8. Teaching Technology Timeline

    June 20, 2014 by Robin Englebright

    At the #Cetis14 conference the final keynote by Audrey Watters @audreywatters looked at the history of learning technology, and how it is shaped by folk to tell their point of view.
    It reminded me of a session I ran at the 2012 Jisc Online Conference called “Looking back to shape the future: The History of learning technology in 100 objects…” which managed to riff on both the popular 80’s film AND a (then) popular BBC series. The setup for the session was that sometimes technology changes the way we can work, and the way we can learn.
    The session aimed to record some of the landmarks in teaching technology by creating a collaborative teaching technology timeline using timeline.js (a fantastic bit of scripting).
    I tweeted a link to the timeline and several folk seemed interested so I thought it might be useful to share the link to the timeline, and the google form, and a recording of the presentation.
    We had a number of submissions and in the conference session we discussed what it was that made the difference.
    You can add to the timeline using this Google form.


  9. Power complex

    May 13, 2014 by Robin Englebright

    At our app swap cafe today we shared some top tips for iOS devices, Beth previously shared a tip that charging your iPhone in Airplane mode made it charge faster… However at the event Beth had a bit of follow up – that the tip might have been an urban myth.

    Later the topic of closing apps on iPads as a way of prolonging battery life came up, which I was pretty sure didn’t make much difference.

    So I thought I’d investigate and maybe find the truth.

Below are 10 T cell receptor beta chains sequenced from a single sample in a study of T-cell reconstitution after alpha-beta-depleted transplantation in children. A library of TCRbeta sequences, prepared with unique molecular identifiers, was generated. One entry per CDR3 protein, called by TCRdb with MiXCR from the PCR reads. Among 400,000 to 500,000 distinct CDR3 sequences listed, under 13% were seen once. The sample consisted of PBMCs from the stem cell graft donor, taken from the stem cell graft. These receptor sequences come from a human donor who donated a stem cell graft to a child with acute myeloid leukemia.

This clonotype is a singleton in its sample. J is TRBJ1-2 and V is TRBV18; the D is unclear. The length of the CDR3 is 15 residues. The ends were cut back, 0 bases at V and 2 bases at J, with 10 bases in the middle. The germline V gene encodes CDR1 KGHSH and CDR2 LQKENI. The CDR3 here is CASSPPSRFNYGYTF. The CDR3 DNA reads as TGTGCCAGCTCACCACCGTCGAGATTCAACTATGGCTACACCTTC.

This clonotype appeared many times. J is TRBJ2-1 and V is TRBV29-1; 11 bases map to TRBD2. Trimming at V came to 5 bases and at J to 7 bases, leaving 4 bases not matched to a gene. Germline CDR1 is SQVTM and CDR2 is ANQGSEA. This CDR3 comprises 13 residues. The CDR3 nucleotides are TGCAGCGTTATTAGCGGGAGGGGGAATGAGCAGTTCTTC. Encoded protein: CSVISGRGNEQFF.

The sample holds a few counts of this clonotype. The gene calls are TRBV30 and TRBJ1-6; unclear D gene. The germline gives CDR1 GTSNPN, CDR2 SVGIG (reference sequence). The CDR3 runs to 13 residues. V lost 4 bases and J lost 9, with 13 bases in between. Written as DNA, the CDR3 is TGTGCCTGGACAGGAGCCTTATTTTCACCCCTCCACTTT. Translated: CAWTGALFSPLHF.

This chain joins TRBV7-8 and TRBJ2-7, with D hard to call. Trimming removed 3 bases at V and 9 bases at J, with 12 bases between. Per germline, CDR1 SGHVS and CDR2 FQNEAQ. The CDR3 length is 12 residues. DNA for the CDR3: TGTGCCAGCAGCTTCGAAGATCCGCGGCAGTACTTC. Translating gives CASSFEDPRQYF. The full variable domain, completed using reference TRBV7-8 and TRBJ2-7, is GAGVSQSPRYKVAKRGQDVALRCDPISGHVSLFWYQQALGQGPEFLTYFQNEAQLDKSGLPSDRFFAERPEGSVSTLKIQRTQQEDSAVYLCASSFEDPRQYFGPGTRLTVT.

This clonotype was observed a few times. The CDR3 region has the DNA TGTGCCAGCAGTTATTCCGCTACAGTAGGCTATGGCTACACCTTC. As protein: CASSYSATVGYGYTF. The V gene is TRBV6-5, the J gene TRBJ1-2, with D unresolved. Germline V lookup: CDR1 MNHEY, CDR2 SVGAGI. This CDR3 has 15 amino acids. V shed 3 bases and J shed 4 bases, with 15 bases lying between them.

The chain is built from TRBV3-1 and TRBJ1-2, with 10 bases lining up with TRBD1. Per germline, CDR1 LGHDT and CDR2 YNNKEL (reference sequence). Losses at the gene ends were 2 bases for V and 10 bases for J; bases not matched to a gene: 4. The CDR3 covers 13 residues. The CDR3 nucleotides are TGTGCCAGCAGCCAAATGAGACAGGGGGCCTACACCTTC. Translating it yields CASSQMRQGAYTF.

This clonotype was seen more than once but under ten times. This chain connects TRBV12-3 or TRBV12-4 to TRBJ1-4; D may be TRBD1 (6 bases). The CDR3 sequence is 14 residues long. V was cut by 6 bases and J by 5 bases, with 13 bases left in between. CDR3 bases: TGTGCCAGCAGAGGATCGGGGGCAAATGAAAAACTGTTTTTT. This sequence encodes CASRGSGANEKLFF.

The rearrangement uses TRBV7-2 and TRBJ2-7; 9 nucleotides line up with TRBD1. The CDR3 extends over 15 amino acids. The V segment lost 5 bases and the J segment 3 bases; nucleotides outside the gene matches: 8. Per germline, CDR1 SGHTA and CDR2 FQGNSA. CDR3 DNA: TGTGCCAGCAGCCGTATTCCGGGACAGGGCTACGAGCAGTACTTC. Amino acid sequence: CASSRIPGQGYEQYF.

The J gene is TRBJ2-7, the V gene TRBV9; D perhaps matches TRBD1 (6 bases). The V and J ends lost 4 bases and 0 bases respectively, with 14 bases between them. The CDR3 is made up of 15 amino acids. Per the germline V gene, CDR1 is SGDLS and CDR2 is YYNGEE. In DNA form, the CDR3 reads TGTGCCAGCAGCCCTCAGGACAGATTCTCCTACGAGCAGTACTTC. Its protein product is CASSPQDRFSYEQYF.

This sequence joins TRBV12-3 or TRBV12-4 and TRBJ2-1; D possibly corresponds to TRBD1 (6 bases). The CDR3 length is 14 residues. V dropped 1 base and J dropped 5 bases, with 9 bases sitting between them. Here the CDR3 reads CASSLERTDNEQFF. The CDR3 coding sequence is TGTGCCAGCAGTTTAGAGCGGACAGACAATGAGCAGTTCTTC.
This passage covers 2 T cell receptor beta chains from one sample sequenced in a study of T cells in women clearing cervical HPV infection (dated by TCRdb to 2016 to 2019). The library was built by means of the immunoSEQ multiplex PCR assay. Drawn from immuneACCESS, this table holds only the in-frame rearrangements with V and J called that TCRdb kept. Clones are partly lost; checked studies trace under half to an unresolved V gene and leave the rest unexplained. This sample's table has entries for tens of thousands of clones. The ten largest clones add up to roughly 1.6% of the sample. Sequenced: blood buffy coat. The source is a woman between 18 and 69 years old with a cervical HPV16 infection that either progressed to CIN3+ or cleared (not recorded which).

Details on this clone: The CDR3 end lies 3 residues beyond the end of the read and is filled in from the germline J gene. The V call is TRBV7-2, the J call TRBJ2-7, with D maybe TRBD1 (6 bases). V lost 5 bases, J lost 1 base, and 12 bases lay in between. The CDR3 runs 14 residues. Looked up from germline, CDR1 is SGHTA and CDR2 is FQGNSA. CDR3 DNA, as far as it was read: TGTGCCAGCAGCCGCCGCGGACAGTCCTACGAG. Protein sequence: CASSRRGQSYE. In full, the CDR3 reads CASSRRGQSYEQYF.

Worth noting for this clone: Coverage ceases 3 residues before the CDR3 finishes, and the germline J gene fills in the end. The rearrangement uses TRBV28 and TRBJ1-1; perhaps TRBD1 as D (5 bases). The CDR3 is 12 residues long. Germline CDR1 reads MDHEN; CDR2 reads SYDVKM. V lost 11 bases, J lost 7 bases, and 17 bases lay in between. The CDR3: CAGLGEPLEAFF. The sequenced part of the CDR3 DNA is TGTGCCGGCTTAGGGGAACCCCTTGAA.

An iPhone 5S has a 3.8v 1560 mAh Lithium ion battery, and can charge at up-to 1 amp, limited by the charge control circuits in the phone, battery condition, battery temperature and the rating of the charger attached… so the very fastest it could charge is about 1.5hrs (1.56 aH/ 1 A) However we probably won’t have optimal conditions, so for our example lets assume we can charge the device in two hours.

    Now the question becomes can we significantly drain the battery over two hours?

    Obviously if you sit around watching Netflix on the phone during the two hours the battery won’t charge as fast, and I’m assuming putting the device in airplane mode isn’t just a way of preventing user activity, so to test a likely situation I rashly assume that the phone won’t be used when charging.

    In this case the draw on the battery will come from active apps, and those running in the background, which touches on our second “myth” that closing apps will prolong battery life.

    The developer guidelines for iOS indicate there are 5 states for an app, of these two have potential to use power.
    If the app is “Active”, it’s in the foreground AND recieving events,

    or

    If the app is executing code in the “Background”.

    Apps usually only briefly pass through the Background activity state to close threads when switching between apps, unless they have permission to run in the background.

    However iOS is dead smart at managing its resources and is happy to move inactive apps to a suspended state, which keeps them in memory but not executing any code, and if memory runs low the system may close suspended apps to provide resources to the foreground app.

    The upshot of this automatic app management is that iOS will suspend apps that aren’t actively being used, so the power draw from these apps is negligible.

    The only apps that may be drawing power are active Background apps, and the only ones affected by switching to airplane mode are those that use the the wireless, carrier connection and bluetooth.

    The behaviour of apps in Background can be set in:

    Settings > General > Background App Refresh.

    and indeed here it does state that turning off background refresh may help preserve battery life. I was a bit surprised to find I had 25 apps using background refresh.

    iPhone Background app settings

    So in summary switching to airplane mode may well make your device charge faster if you have lots of apps set to Background refresh, but probably not by much.

    Closing apps manually is going to free up memory, but if they are suspended will not change power consumption.